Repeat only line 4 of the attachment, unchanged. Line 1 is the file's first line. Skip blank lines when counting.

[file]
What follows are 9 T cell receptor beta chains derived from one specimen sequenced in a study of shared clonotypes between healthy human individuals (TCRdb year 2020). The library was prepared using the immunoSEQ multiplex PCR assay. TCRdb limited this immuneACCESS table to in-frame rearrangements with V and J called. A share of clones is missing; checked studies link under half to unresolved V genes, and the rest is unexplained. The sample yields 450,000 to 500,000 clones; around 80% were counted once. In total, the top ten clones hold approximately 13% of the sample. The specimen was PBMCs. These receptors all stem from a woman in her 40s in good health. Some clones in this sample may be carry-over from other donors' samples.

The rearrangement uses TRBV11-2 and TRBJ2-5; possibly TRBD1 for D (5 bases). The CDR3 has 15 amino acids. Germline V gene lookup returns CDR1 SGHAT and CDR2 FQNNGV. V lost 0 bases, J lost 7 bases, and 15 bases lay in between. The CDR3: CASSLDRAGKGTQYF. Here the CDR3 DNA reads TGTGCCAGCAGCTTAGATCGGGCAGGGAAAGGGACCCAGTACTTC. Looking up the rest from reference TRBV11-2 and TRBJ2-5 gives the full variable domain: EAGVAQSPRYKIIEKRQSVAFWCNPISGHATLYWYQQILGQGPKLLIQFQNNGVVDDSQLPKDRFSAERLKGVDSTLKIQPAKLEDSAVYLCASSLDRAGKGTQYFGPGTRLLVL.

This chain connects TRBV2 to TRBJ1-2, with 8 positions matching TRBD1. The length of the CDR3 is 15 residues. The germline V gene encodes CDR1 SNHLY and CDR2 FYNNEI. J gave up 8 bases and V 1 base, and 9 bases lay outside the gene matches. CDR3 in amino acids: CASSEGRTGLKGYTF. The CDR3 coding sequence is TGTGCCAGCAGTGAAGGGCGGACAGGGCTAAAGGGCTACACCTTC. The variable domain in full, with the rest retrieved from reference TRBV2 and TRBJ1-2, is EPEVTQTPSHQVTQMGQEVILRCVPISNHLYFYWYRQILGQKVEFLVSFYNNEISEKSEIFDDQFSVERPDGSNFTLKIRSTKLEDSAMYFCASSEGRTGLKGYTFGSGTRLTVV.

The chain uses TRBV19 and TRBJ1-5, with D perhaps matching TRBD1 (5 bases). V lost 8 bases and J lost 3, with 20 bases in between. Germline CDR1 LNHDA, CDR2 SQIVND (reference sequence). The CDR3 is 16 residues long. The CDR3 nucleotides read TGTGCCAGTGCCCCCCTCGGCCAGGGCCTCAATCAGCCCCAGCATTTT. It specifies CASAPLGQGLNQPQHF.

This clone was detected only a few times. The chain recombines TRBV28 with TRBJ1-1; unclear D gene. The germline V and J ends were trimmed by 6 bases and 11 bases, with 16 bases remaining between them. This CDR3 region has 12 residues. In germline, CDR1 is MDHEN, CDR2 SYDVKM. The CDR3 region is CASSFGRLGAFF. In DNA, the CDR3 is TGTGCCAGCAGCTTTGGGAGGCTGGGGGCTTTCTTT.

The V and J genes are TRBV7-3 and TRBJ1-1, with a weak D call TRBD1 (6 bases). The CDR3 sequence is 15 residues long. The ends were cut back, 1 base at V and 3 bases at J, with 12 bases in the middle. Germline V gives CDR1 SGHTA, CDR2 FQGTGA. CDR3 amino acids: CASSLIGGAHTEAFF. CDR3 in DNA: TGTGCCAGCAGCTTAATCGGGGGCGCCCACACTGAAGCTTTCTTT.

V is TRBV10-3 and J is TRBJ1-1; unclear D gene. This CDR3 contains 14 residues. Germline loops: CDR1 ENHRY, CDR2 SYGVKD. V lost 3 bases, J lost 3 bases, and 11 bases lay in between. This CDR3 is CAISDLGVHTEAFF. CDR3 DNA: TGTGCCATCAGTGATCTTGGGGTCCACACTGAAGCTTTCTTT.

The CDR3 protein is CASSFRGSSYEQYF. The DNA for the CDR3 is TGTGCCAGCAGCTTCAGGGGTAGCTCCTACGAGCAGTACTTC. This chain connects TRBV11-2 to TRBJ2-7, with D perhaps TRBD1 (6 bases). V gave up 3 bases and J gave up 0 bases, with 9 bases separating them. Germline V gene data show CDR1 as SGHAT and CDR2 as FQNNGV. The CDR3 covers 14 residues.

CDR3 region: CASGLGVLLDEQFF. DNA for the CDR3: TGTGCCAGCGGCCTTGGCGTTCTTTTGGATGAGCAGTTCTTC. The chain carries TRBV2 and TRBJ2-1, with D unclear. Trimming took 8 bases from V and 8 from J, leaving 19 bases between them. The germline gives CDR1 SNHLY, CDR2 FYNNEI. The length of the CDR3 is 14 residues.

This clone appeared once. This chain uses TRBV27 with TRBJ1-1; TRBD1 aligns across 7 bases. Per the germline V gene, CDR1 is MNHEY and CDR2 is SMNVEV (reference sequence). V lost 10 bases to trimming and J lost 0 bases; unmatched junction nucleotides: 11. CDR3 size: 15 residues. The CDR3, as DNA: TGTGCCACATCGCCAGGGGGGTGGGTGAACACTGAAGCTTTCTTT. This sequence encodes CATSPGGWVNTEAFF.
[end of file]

The chain uses TRBV19 and TRBJ1-5, with D perhaps matching TRBD1 (5 bases). V lost 8 bases and J lost 3, with 20 bases in between. Germline CDR1 LNHDA, CDR2 SQIVND (reference sequence). The CDR3 is 16 residues long. The CDR3 nucleotides read TGTGCCAGTGCCCCCCTCGGCCAGGGCCTCAATCAGCCCCAGCATTTT. It specifies CASAPLGQGLNQPQHF.